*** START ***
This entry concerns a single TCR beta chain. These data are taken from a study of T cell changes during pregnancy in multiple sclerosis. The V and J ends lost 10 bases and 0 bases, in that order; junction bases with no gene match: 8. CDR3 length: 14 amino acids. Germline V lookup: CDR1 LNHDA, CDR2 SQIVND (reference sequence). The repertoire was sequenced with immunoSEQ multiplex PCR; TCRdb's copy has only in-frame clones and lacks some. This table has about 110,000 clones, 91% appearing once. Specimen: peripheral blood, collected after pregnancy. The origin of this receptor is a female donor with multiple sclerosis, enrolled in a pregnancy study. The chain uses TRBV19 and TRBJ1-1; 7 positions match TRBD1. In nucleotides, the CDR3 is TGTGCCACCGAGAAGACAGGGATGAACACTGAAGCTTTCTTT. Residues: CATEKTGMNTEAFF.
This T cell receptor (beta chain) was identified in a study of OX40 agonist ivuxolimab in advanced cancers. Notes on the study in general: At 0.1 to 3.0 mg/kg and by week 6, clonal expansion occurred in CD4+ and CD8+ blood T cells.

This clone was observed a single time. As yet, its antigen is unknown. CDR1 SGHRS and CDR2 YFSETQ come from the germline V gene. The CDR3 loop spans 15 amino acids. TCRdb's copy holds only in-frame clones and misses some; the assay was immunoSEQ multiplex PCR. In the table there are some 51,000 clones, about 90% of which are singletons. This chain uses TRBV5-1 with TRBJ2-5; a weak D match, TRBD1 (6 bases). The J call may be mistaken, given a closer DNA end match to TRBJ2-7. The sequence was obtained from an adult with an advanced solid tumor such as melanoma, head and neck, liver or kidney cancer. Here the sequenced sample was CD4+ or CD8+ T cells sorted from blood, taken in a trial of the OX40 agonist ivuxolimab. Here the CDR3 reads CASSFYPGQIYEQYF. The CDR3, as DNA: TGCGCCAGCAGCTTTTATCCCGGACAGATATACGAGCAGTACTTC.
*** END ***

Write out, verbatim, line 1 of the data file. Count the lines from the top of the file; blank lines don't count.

This entry concerns a single TCR beta chain. These data are taken from a study of T cell changes during pregnancy in multiple sclerosis. The V and J ends lost 10 bases and 0 bases, in that order; junction bases with no gene match: 8. CDR3 length: 14 amino acids. Germline V lookup: CDR1 LNHDA, CDR2 SQIVND (reference sequence). The repertoire was sequenced with immunoSEQ multiplex PCR; TCRdb's copy has only in-frame clones and lacks some. This table has about 110,000 clones, 91% appearing once. Specimen: peripheral blood, collected after pregnancy. The origin of this receptor is a female donor with multiple sclerosis, enrolled in a pregnancy study. The chain uses TRBV19 and TRBJ1-1; 7 positions match TRBD1. In nucleotides, the CDR3 is TGTGCCACCGAGAAGACAGGGATGAACACTGAAGCTTTCTTT. Residues: CATEKTGMNTEAFF.